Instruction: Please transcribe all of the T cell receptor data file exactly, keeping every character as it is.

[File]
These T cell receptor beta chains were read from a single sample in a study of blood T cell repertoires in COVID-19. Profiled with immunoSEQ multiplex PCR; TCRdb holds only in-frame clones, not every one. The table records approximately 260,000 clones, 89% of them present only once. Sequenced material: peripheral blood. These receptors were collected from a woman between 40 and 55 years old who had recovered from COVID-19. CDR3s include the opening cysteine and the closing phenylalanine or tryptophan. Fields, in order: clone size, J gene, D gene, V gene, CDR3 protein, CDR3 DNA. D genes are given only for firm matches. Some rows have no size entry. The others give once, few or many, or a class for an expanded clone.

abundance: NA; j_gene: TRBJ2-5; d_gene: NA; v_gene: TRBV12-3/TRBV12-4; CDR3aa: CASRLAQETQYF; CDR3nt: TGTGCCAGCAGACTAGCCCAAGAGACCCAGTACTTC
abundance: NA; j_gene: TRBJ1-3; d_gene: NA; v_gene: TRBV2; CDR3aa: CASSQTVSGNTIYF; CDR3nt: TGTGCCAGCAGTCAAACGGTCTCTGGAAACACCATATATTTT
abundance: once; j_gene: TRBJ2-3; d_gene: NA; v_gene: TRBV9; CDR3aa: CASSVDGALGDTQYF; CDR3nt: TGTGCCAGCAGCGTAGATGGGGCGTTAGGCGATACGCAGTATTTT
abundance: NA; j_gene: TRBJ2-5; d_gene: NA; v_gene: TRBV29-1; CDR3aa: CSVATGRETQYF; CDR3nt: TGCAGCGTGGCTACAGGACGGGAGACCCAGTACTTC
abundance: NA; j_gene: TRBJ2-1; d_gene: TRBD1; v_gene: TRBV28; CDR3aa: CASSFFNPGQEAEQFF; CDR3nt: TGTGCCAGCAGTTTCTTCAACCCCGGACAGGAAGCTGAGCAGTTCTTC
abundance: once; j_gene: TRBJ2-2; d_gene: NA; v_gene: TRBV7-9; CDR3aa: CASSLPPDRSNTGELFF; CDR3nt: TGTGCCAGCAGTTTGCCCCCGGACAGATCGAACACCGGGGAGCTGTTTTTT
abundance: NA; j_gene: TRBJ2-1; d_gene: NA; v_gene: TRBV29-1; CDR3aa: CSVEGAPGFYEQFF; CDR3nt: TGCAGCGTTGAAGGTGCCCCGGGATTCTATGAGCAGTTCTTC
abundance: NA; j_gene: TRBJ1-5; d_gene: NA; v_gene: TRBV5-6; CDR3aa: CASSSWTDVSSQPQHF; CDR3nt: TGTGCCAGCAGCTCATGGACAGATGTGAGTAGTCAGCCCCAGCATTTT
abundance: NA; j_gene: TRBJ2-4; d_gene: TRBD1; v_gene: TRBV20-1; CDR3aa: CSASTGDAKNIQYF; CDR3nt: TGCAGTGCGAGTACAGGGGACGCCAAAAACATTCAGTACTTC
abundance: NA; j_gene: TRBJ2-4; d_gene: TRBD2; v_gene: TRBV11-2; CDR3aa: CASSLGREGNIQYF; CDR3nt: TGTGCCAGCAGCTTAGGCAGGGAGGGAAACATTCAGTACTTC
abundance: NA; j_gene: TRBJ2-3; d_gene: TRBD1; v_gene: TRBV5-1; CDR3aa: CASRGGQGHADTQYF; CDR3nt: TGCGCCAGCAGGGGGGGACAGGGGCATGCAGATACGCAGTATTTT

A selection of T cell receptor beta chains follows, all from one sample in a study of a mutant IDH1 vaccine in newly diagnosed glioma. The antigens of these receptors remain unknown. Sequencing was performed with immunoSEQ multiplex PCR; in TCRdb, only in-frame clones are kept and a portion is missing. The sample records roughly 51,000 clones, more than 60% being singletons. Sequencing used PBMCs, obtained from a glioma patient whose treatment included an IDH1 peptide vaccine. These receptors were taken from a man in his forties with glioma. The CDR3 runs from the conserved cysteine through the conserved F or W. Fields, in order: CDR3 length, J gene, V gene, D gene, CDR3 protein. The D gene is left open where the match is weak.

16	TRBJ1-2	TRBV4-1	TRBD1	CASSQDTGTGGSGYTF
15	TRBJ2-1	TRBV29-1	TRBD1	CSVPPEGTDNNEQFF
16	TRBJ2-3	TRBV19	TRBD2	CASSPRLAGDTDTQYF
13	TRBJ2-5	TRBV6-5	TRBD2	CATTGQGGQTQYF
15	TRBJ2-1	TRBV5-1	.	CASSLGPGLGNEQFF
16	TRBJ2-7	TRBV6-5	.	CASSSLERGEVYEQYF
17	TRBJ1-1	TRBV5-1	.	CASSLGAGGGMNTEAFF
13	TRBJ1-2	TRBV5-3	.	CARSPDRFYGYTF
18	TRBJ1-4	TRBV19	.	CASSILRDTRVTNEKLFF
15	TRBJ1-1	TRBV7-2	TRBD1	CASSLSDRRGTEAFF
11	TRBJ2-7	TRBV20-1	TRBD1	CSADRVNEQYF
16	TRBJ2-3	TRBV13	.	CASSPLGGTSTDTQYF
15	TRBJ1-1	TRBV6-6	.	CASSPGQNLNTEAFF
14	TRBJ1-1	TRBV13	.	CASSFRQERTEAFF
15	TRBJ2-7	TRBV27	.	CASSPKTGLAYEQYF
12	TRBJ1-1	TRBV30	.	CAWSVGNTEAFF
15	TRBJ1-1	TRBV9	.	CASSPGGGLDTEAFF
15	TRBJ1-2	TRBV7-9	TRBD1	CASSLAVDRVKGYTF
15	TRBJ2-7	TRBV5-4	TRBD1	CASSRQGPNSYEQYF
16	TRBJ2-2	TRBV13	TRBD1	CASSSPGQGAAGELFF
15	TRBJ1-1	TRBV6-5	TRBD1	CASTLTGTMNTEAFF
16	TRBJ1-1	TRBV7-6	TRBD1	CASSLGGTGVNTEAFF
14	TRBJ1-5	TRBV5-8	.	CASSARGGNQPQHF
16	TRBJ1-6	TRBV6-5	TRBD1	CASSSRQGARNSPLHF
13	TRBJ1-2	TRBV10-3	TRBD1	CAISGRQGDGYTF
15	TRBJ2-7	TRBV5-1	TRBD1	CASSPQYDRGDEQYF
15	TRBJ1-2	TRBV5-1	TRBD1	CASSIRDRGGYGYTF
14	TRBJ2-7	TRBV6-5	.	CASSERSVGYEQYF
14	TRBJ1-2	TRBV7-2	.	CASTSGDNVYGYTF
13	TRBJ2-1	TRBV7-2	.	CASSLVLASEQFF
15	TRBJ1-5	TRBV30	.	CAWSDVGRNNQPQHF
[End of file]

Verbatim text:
These T cell receptor beta chains were read from a single sample in a study of blood T cell repertoires in COVID-19. Profiled with immunoSEQ multiplex PCR; TCRdb holds only in-frame clones, not every one. The table records approximately 260,000 clones, 89% of them present only once. Sequenced material: peripheral blood. These receptors were collected from a woman between 40 and 55 years old who had recovered from COVID-19. CDR3s include the opening cysteine and the closing phenylalanine or tryptophan. Fields, in order: clone size, J gene, D gene, V gene, CDR3 protein, CDR3 DNA. D genes are given only for firm matches. Some rows have no size entry. The others give once, few or many, or a class for an expanded clone.

abundance: NA; j_gene: TRBJ2-5; d_gene: NA; v_gene: TRBV12-3/TRBV12-4; CDR3aa: CASRLAQETQYF; CDR3nt: TGTGCCAGCAGACTAGCCCAAGAGACCCAGTACTTC
abundance: NA; j_gene: TRBJ1-3; d_gene: NA; v_gene: TRBV2; CDR3aa: CASSQTVSGNTIYF; CDR3nt: TGTGCCAGCAGTCAAACGGTCTCTGGAAACACCATATATTTT
abundance: once; j_gene: TRBJ2-3; d_gene: NA; v_gene: TRBV9; CDR3aa: CASSVDGALGDTQYF; CDR3nt: TGTGCCAGCAGCGTAGATGGGGCGTTAGGCGATACGCAGTATTTT
abundance: NA; j_gene: TRBJ2-5; d_gene: NA; v_gene: TRBV29-1; CDR3aa: CSVATGRETQYF; CDR3nt: TGCAGCGTGGCTACAGGACGGGAGACCCAGTACTTC
abundance: NA; j_gene: TRBJ2-1; d_gene: TRBD1; v_gene: TRBV28; CDR3aa: CASSFFNPGQEAEQFF; CDR3nt: TGTGCCAGCAGTTTCTTCAACCCCGGACAGGAAGCTGAGCAGTTCTTC
abundance: once; j_gene: TRBJ2-2; d_gene: NA; v_gene: TRBV7-9; CDR3aa: CASSLPPDRSNTGELFF; CDR3nt: TGTGCCAGCAGTTTGCCCCCGGACAGATCGAACACCGGGGAGCTGTTTTTT
abundance: NA; j_gene: TRBJ2-1; d_gene: NA; v_gene: TRBV29-1; CDR3aa: CSVEGAPGFYEQFF; CDR3nt: TGCAGCGTTGAAGGTGCCCCGGGATTCTATGAGCAGTTCTTC
abundance: NA; j_gene: TRBJ1-5; d_gene: NA; v_gene: TRBV5-6; CDR3aa: CASSSWTDVSSQPQHF; CDR3nt: TGTGCCAGCAGCTCATGGACAGATGTGAGTAGTCAGCCCCAGCATTTT
abundance: NA; j_gene: TRBJ2-4; d_gene: TRBD1; v_gene: TRBV20-1; CDR3aa: CSASTGDAKNIQYF; CDR3nt: TGCAGTGCGAGTACAGGGGACGCCAAAAACATTCAGTACTTC
abundance: NA; j_gene: TRBJ2-4; d_gene: TRBD2; v_gene: TRBV11-2; CDR3aa: CASSLGREGNIQYF; CDR3nt: TGTGCCAGCAGCTTAGGCAGGGAGGGAAACATTCAGTACTTC
abundance: NA; j_gene: TRBJ2-3; d_gene: TRBD1; v_gene: TRBV5-1; CDR3aa: CASRGGQGHADTQYF; CDR3nt: TGCGCCAGCAGGGGGGGACAGGGGCATGCAGATACGCAGTATTTT

A selection of T cell receptor beta chains follows, all from one sample in a study of a mutant IDH1 vaccine in newly diagnosed glioma. The antigens of these receptors remain unknown. Sequencing was performed with immunoSEQ multiplex PCR; in TCRdb, only in-frame clones are kept and a portion is missing. The sample records roughly 51,000 clones, more than 60% being singletons. Sequencing used PBMCs, obtained from a glioma patient whose treatment included an IDH1 peptide vaccine. These receptors were taken from a man in his forties with glioma. The CDR3 runs from the conserved cysteine through the conserved F or W. Fields, in order: CDR3 length, J gene, V gene, D gene, CDR3 protein. The D gene is left open where the match is weak.

16	TRBJ1-2	TRBV4-1	TRBD1	CASSQDTGTGGSGYTF
15	TRBJ2-1	TRBV29-1	TRBD1	CSVPPEGTDNNEQFF
16	TRBJ2-3	TRBV19	TRBD2	CASSPRLAGDTDTQYF
13	TRBJ2-5	TRBV6-5	TRBD2	CATTGQGGQTQYF
15	TRBJ2-1	TRBV5-1	.	CASSLGPGLGNEQFF
16	TRBJ2-7	TRBV6-5	.	CASSSLERGEVYEQYF
17	TRBJ1-1	TRBV5-1	.	CASSLGAGGGMNTEAFF
13	TRBJ1-2	TRBV5-3	.	CARSPDRFYGYTF
18	TRBJ1-4	TRBV19	.	CASSILRDTRVTNEKLFF
15	TRBJ1-1	TRBV7-2	TRBD1	CASSLSDRRGTEAFF
11	TRBJ2-7	TRBV20-1	TRBD1	CSADRVNEQYF
16	TRBJ2-3	TRBV13	.	CASSPLGGTSTDTQYF
15	TRBJ1-1	TRBV6-6	.	CASSPGQNLNTEAFF
14	TRBJ1-1	TRBV13	.	CASSFRQERTEAFF
15	TRBJ2-7	TRBV27	.	CASSPKTGLAYEQYF
12	TRBJ1-1	TRBV30	.	CAWSVGNTEAFF
15	TRBJ1-1	TRBV9	.	CASSPGGGLDTEAFF
15	TRBJ1-2	TRBV7-9	TRBD1	CASSLAVDRVKGYTF
15	TRBJ2-7	TRBV5-4	TRBD1	CASSRQGPNSYEQYF
16	TRBJ2-2	TRBV13	TRBD1	CASSSPGQGAAGELFF
15	TRBJ1-1	TRBV6-5	TRBD1	CASTLTGTMNTEAFF
16	TRBJ1-1	TRBV7-6	TRBD1	CASSLGGTGVNTEAFF
14	TRBJ1-5	TRBV5-8	.	CASSARGGNQPQHF
16	TRBJ1-6	TRBV6-5	TRBD1	CASSSRQGARNSPLHF
13	TRBJ1-2	TRBV10-3	TRBD1	CAISGRQGDGYTF
15	TRBJ2-7	TRBV5-1	TRBD1	CASSPQYDRGDEQYF
15	TRBJ1-2	TRBV5-1	TRBD1	CASSIRDRGGYGYTF
14	TRBJ2-7	TRBV6-5	.	CASSERSVGYEQYF
14	TRBJ1-2	TRBV7-2	.	CASTSGDNVYGYTF
13	TRBJ2-1	TRBV7-2	.	CASSLVLASEQFF
15	TRBJ1-5	TRBV30	.	CAWSDVGRNNQPQHF